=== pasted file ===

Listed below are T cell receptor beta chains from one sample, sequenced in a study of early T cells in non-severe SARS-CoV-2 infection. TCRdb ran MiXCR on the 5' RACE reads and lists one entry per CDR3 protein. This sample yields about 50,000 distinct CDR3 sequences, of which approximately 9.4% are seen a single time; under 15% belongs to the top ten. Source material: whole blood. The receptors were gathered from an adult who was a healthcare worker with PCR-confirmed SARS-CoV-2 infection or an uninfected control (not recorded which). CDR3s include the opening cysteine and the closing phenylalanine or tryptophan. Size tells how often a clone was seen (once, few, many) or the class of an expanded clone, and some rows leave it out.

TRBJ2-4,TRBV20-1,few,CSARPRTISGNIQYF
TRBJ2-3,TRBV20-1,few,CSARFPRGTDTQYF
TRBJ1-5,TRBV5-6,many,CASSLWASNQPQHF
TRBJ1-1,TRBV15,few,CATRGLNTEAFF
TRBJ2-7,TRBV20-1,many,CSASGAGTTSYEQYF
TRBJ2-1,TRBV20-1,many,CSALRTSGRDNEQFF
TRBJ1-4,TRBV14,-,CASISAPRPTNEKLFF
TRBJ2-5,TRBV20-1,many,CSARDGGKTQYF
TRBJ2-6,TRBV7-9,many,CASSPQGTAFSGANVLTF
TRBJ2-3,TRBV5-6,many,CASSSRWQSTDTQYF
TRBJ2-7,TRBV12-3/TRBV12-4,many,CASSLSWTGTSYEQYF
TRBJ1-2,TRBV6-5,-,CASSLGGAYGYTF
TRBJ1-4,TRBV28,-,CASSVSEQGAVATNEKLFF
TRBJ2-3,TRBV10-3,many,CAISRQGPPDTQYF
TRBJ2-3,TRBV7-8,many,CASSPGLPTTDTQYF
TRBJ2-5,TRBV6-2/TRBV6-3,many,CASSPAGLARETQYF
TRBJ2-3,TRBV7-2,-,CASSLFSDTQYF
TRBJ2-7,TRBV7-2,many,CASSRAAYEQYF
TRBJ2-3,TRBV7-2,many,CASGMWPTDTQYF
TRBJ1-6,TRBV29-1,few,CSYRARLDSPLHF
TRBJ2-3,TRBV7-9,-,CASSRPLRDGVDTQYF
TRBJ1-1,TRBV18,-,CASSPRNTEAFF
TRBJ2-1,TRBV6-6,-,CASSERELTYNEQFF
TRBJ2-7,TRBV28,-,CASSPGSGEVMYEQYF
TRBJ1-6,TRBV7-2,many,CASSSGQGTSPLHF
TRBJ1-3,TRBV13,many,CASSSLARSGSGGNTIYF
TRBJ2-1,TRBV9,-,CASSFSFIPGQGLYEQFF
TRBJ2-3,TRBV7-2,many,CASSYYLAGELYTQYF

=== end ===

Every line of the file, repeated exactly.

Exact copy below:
Listed below are T cell receptor beta chains from one sample, sequenced in a study of early T cells in non-severe SARS-CoV-2 infection. TCRdb ran MiXCR on the 5' RACE reads and lists one entry per CDR3 protein. This sample yields about 50,000 distinct CDR3 sequences, of which approximately 9.4% are seen a single time; under 15% belongs to the top ten. Source material: whole blood. The receptors were gathered from an adult who was a healthcare worker with PCR-confirmed SARS-CoV-2 infection or an uninfected control (not recorded which). CDR3s include the opening cysteine and the closing phenylalanine or tryptophan. Size tells how often a clone was seen (once, few, many) or the class of an expanded clone, and some rows leave it out.

TRBJ2-4,TRBV20-1,few,CSARPRTISGNIQYF
TRBJ2-3,TRBV20-1,few,CSARFPRGTDTQYF
TRBJ1-5,TRBV5-6,many,CASSLWASNQPQHF
TRBJ1-1,TRBV15,few,CATRGLNTEAFF
TRBJ2-7,TRBV20-1,many,CSASGAGTTSYEQYF
TRBJ2-1,TRBV20-1,many,CSALRTSGRDNEQFF
TRBJ1-4,TRBV14,-,CASISAPRPTNEKLFF
TRBJ2-5,TRBV20-1,many,CSARDGGKTQYF
TRBJ2-6,TRBV7-9,many,CASSPQGTAFSGANVLTF
TRBJ2-3,TRBV5-6,many,CASSSRWQSTDTQYF
TRBJ2-7,TRBV12-3/TRBV12-4,many,CASSLSWTGTSYEQYF
TRBJ1-2,TRBV6-5,-,CASSLGGAYGYTF
TRBJ1-4,TRBV28,-,CASSVSEQGAVATNEKLFF
TRBJ2-3,TRBV10-3,many,CAISRQGPPDTQYF
TRBJ2-3,TRBV7-8,many,CASSPGLPTTDTQYF
TRBJ2-5,TRBV6-2/TRBV6-3,many,CASSPAGLARETQYF
TRBJ2-3,TRBV7-2,-,CASSLFSDTQYF
TRBJ2-7,TRBV7-2,many,CASSRAAYEQYF
TRBJ2-3,TRBV7-2,many,CASGMWPTDTQYF
TRBJ1-6,TRBV29-1,few,CSYRARLDSPLHF
TRBJ2-3,TRBV7-9,-,CASSRPLRDGVDTQYF
TRBJ1-1,TRBV18,-,CASSPRNTEAFF
TRBJ2-1,TRBV6-6,-,CASSERELTYNEQFF
TRBJ2-7,TRBV28,-,CASSPGSGEVMYEQYF
TRBJ1-6,TRBV7-2,many,CASSSGQGTSPLHF
TRBJ1-3,TRBV13,many,CASSSLARSGSGGNTIYF
TRBJ2-1,TRBV9,-,CASSFSFIPGQGLYEQFF
TRBJ2-3,TRBV7-2,many,CASSYYLAGELYTQYF